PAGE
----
how one person's observation generates a multitude
of responses from others which, in their turn,
produce further comments. Through such responses,
revisions, and iterations, a constantly renewing
creative synthesis leads to results that no
one member of the group was capable of anticipating
or creating.

Information
is dynamic, not static or neutral. It has a
way of generating critical masses which, analogous
to the physical world, are capable of producing
chain reactions. While this energy includes
ideas, it also transcends abstract thought.
For reasons that relate to their interests,
intellectuals tend to give ideas the dominant
role in social change. Ideas do have
consequences, and libertarians, in particular,
are fond of reminding us of Richard Weaver's
observation of that fact. But if the quality
of life depended solely upon the force of ideas,
we would likely now be a society of cannibals,
with Hillary Clinton writing best-selling cookbooks
on serving our fellowman!

Numerous
other influences, whose identities and effects
we find it difficult to discern, are also at
work upon the human condition. There is an unseen
interrelatedness of factors in any complex system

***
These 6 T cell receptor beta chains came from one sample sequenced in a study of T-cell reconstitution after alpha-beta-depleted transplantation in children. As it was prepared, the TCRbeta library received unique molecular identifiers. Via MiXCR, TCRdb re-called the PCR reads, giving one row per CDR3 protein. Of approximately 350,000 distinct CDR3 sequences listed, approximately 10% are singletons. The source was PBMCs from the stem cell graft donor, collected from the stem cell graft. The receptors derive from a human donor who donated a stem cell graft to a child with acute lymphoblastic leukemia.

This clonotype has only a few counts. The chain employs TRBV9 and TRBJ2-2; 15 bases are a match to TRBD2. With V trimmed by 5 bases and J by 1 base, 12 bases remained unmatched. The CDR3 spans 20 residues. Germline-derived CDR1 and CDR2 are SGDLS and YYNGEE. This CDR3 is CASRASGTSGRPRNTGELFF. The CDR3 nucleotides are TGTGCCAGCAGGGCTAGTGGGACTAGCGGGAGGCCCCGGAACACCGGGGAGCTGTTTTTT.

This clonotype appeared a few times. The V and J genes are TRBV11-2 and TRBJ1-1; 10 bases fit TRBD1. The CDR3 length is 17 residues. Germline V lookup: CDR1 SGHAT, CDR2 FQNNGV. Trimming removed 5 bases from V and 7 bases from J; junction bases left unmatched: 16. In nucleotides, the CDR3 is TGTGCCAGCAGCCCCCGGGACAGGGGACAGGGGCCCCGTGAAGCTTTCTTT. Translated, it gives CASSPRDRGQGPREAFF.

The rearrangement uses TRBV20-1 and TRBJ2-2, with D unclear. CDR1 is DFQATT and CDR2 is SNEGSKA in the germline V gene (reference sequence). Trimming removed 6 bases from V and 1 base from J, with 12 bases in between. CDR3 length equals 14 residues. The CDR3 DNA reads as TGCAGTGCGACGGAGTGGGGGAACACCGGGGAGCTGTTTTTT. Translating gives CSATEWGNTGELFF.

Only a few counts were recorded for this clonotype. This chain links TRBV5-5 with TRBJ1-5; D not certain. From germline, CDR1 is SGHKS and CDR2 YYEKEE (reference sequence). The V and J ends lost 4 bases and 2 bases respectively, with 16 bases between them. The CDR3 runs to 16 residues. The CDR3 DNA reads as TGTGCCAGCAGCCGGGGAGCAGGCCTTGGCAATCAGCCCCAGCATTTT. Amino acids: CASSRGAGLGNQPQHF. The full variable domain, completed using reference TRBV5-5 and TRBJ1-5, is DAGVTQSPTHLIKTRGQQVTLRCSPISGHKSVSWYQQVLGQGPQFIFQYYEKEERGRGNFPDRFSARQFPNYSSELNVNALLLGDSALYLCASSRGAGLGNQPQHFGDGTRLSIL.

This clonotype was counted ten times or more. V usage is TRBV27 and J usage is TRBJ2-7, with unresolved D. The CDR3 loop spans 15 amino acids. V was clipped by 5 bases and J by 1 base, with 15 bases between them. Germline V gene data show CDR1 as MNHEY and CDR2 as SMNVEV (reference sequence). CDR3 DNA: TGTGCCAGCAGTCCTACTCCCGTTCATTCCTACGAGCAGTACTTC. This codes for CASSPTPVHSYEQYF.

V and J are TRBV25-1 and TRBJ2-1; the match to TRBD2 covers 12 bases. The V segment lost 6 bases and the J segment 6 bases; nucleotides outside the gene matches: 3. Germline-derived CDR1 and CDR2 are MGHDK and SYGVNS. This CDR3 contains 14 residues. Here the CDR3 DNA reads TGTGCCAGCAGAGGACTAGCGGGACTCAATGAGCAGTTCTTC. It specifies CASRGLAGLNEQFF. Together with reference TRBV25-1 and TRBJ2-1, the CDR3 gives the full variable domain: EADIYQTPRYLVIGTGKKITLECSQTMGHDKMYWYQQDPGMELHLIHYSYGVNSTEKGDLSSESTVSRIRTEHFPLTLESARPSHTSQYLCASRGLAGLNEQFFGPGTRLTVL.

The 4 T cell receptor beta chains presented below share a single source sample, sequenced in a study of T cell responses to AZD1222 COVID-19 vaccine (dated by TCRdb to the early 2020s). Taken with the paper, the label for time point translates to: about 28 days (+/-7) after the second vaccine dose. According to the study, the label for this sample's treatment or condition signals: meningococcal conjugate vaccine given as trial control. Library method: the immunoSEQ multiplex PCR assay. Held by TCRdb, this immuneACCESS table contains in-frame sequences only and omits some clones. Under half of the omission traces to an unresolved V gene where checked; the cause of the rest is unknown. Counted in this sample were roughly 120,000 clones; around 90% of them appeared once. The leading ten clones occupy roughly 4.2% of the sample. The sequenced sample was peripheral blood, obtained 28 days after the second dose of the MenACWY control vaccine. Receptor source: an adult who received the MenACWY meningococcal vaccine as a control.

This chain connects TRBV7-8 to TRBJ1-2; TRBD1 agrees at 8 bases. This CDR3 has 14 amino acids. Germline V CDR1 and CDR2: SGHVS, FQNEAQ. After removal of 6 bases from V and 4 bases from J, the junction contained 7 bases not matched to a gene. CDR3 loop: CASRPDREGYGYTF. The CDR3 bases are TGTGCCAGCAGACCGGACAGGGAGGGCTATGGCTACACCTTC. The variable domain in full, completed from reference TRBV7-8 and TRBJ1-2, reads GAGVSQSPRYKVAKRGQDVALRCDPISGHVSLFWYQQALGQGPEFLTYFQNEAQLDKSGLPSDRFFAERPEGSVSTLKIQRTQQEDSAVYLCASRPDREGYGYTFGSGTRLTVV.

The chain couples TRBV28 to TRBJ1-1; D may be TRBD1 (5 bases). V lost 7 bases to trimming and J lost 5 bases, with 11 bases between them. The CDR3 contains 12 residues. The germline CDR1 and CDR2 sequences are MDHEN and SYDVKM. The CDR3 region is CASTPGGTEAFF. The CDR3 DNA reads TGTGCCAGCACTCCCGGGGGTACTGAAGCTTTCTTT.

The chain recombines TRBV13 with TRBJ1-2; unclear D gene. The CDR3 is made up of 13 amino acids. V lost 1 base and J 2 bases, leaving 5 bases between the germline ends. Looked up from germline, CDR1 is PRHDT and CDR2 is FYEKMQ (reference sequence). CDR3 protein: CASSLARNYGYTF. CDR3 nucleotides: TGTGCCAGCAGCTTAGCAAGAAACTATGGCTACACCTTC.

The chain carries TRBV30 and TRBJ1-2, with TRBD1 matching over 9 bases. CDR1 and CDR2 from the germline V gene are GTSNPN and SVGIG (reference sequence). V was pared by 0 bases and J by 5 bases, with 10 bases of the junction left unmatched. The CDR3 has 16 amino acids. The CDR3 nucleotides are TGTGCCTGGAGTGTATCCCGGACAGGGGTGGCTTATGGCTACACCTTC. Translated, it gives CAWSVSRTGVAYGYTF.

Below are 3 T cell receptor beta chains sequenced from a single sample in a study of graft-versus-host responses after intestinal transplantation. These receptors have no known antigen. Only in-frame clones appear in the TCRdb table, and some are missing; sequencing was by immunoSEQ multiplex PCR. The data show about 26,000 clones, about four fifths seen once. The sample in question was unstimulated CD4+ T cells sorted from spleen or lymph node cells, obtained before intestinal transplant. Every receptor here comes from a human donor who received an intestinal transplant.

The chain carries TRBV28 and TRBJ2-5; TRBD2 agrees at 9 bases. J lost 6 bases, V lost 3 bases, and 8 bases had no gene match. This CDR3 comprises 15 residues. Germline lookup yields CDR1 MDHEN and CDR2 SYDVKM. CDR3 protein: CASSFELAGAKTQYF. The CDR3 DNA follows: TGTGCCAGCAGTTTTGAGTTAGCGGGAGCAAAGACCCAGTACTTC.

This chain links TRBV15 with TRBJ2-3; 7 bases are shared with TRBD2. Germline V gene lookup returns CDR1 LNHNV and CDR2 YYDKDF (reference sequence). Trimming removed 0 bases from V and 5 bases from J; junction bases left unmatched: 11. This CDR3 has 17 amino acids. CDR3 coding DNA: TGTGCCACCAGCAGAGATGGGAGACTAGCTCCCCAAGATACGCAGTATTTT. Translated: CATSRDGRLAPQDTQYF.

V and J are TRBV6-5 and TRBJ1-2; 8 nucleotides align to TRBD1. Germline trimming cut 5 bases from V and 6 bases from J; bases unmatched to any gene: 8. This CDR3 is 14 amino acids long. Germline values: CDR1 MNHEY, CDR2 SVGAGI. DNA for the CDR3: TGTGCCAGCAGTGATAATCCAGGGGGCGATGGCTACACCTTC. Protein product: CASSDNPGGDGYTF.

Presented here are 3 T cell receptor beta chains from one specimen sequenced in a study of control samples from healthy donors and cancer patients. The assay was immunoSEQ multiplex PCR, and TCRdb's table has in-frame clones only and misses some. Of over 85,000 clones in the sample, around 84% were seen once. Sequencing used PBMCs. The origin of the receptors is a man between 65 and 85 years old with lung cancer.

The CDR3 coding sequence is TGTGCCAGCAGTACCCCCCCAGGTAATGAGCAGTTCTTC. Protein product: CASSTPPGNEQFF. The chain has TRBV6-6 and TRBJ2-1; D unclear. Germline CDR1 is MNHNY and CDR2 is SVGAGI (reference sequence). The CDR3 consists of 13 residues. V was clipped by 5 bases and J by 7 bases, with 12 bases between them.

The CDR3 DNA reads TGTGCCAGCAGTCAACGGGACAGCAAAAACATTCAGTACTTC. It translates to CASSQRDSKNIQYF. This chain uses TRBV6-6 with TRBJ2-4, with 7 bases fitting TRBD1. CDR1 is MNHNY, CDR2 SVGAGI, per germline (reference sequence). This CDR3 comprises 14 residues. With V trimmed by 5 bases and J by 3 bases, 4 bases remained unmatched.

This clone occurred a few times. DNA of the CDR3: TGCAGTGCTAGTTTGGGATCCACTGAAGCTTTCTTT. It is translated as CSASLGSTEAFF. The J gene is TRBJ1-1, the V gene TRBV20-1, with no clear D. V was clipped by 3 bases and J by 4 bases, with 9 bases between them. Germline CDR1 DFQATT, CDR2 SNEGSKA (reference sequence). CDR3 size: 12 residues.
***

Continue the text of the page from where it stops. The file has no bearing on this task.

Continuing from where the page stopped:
that is bound to foster what our conscious minds
have learned to accept as u201Cunforeseen consequences.u201D
This is the social lesson to be taken from the
study of chaos and complexity.

To
draw an historic parallel to Google's situation,
we might recall how Guttenberg's invention of
movable type greatly expanded the information
available to ordinary men and women. In turn,
this increased information contributed to the
Renaissance, the Enlightenment, the Reformation,
and the scientific and industrial revolutions.
But even these creative epochs were underlain
by other influences about which historians have
offered varied interpretations. Why did the
Renaissance blossom in Italy and not Sweden?
Why is the cradle of the industrial revolution
to be found in England and America rather than
Russia and Spain? Who could have predicted the
answers to such questions from the invention
of movable type alone, whose role was essential,
albeit not sufficient, to the emergence